January 16th, 2013

Holy Moley, who knew Not a Summers Day

I subscribe to something called 'A sonnet a day' It sends a Shakespeare sonnet to my inbox each day. That way I have a whole day to spend living with each poem. They seem to me to soak in better that way, and having it bright and shiny in my inbox means that i do not have to look in my book.

The last two poems have been about sex. I mean, everyone knows he wrote about sex (The man wrote about everything after all,)  But-- well, see for yourself.


The expense of spirit in a waste of shame
Is lust in action; and till action, lust
Is perjured, murderous, bloody, full of blame,
Savage, extreme, rude, cruel, not to trust,
Enjoy'd no sooner but despised straight,
Past reason hunted, and no sooner had
Past reason hated, as a swallow'd bait
On purpose laid to make the taker mad;
Mad in pursuit and in possession so;
Had, having, and in quest to have, extreme;
A bliss in proof, and proved, a very woe;
Before, a joy proposed; behind, a dream.
All this the world well knows; yet none knows well
To shun the heaven that leads men to this hell.
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and



Posted:

CXXVIII.

How oft, when thou, my music, music play'st,
Upon that blessed wood whose motion sounds
With thy sweet fingers, when thou gently sway'st
The wiry concord that mine ear confounds,
Do I envy those jacks that nimble leap
To kiss the tender inward of thy hand,
Whilst my poor lips, which should that harvest reap,
At the wood's boldness by thee blushing stand!
To be so tickled, they would change their state
And situation with those dancing chips,
O'er whom thy fingers walk with gentle gait,
Making dead wood more blest than living lips.
Since saucy jacks so happy are in this,
Give them thy fingers, me thy lips to kiss.


I stand, amazed.  I had looked no further before than my own favorite, (you can guess, I bet, what that one is-- I gave it to Archie.)  And I just came back to  Shakespeare as a way of getting at Marlowe and Kyd. I assume much of their writing is lost, especially Kyd's.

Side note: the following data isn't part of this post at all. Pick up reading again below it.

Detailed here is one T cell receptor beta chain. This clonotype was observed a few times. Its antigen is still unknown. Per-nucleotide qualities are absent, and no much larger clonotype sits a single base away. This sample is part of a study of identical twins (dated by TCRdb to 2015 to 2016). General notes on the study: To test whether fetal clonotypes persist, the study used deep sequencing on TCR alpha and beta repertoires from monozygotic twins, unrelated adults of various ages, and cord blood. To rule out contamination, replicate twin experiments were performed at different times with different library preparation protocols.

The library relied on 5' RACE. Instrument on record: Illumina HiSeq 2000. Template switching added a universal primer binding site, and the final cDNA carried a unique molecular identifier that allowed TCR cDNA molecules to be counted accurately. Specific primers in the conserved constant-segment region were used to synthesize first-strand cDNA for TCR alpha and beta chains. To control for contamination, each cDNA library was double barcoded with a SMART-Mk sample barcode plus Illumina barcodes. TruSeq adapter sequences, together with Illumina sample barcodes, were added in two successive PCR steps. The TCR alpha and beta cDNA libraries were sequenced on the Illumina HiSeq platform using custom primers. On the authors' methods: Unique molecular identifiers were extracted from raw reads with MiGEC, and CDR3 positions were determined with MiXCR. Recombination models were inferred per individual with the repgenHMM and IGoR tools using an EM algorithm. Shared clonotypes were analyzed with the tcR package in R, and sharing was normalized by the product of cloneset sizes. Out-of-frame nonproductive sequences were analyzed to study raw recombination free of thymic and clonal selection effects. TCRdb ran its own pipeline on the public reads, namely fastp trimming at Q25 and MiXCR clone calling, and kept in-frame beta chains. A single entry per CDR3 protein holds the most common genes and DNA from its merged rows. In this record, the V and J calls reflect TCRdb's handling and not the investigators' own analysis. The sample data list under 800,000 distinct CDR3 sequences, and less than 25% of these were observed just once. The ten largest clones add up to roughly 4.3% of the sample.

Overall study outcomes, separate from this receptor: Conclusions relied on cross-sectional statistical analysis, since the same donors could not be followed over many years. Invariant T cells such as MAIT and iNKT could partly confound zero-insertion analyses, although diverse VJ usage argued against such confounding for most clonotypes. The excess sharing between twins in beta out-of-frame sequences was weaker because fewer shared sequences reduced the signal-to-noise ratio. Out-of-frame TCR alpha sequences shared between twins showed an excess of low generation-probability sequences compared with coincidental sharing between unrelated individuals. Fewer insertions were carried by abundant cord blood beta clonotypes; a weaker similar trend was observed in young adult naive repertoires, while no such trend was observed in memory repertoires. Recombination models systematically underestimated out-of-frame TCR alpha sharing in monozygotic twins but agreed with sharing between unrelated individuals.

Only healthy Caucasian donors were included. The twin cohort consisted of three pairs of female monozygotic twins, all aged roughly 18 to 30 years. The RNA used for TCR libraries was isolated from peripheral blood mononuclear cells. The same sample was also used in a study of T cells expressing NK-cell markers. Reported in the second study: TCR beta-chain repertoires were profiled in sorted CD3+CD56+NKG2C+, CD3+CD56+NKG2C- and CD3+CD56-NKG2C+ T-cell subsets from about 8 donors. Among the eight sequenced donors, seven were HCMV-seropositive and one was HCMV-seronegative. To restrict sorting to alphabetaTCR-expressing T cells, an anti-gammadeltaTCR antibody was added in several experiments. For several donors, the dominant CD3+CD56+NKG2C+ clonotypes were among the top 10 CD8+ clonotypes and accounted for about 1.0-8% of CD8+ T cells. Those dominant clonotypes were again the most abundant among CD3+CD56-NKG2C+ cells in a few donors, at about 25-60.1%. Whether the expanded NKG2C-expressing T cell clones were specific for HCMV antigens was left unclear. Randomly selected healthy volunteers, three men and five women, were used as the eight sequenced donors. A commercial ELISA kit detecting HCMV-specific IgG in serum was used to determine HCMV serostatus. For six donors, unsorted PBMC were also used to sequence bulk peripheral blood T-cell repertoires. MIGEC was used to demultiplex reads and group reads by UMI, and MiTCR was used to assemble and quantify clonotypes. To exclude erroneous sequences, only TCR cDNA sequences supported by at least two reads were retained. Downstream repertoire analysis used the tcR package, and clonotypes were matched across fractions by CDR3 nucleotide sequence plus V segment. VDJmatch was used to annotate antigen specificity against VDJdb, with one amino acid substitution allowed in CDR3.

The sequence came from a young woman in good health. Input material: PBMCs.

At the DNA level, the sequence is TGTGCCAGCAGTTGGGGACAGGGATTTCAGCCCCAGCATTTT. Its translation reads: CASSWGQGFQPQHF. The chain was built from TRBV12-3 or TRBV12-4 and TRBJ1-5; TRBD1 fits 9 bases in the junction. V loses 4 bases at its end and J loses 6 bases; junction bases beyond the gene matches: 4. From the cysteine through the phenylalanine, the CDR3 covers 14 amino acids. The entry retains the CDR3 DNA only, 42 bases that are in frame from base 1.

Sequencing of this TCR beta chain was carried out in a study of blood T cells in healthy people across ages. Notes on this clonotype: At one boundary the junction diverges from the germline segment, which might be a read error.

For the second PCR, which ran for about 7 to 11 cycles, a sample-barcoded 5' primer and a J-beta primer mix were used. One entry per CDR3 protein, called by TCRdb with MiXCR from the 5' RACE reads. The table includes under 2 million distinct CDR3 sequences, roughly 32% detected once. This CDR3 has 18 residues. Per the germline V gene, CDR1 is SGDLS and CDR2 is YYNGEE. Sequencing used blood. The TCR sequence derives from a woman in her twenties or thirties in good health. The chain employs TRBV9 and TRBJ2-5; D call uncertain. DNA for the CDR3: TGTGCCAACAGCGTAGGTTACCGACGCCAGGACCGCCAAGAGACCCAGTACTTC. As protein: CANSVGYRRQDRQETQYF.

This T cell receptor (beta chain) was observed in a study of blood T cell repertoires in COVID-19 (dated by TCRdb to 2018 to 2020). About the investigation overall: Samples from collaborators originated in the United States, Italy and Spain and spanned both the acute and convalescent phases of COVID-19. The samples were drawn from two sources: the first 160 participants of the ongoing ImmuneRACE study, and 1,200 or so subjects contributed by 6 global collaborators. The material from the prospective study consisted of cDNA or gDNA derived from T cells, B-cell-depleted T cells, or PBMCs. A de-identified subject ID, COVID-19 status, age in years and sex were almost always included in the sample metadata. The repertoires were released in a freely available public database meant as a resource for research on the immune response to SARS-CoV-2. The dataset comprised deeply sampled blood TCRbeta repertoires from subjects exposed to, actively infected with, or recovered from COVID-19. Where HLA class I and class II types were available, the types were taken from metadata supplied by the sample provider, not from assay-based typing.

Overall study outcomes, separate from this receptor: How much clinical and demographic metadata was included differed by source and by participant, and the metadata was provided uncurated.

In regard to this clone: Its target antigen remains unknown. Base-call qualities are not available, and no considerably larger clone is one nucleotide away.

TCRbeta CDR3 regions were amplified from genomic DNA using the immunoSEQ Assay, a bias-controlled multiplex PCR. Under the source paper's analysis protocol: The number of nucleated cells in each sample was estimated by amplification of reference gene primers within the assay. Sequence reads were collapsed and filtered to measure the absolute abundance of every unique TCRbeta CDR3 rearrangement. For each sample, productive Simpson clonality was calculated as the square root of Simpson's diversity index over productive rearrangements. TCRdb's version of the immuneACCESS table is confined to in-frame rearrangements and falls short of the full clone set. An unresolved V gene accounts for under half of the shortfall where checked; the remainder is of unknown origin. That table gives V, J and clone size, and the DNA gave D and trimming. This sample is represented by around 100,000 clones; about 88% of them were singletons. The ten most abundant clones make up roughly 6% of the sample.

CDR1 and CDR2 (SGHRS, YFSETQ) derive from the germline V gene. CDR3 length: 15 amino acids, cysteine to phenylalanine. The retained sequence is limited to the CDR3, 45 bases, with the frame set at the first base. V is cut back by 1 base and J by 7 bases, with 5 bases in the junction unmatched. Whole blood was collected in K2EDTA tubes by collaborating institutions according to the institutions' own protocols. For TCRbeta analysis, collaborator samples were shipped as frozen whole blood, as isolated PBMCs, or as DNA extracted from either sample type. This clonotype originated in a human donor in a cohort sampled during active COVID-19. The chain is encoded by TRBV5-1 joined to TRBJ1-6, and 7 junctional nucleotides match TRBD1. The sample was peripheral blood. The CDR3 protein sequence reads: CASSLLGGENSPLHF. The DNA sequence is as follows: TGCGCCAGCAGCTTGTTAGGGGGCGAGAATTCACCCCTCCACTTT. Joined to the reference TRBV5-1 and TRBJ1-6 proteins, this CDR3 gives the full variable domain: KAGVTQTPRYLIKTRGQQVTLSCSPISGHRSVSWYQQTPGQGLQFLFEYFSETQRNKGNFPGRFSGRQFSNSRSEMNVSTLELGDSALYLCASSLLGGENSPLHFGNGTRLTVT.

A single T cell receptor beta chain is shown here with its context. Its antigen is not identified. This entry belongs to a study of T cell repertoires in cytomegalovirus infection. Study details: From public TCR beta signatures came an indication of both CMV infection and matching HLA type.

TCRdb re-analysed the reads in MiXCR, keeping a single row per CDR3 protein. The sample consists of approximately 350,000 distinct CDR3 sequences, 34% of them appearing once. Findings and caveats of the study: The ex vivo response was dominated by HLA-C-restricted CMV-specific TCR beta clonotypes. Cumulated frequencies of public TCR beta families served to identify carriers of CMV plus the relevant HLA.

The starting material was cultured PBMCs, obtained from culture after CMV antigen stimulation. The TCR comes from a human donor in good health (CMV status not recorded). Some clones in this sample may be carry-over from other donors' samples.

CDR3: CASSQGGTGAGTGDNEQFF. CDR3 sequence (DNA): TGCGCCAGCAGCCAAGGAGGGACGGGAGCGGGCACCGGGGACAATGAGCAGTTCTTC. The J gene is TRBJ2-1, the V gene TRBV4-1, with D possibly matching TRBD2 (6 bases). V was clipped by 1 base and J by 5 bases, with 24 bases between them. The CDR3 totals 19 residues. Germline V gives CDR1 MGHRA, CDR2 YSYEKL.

But really you can roll arround in this guy for a lifetime.  (Picture me, a happy dog, with my feet in the air.)
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More of Writing about writing instead of writing

I was in the kitchen doing things to some onions, and listening to my phone, this song came along, because I am old. It is a song that I have always loved. 

And I was thinking about Marlowe and Shakespeare, and even our dear more recent Navyboys. I was thinking about how languages change, certain words were not unknown before, but they sort of surface and get used a lot, and then go under again.


And, because I am silly this way, I started to think how much sense would this song make to Archie, to Kit Marlowe, to Shakespeare. And how much do I miss in my reading of things of the past?

Jump in and tell me what you all think.


Simon And Garfunkel America Lyrics

"Let us be lovers we'll marry our fortunes together"
"I've got some real estate here in my bag"
So we bought a pack of cigarettes and Mrs. Wagner pie
And we walked off to look for Americ

"Kathy," I said as we boarded a Greyhound in Pittsburg
"Michigan seems like a dream to me now"
It took me four days to hitchhike from Sagina
I've gone to look for Americ

Laughing on the bu
Playing games with the face
She said the man in the gabardine suit was a sp
I said "Be careful his bowtie is really a camera"

"Toss me a cigarette, I think there's one in my raincoat"
"We smoked the last one an hour ago"
So I looked at the scenery, she read her magazin
And the moon rose over an open fiel

"Kathy, I'm lost," I said, though I knew she was sleepin
I'm empty and aching and I don't know wh
Counting the cars on the New Jersey Turnpik
They've all gone to look for Americ
All gone to look for Americ
All gone to look for America
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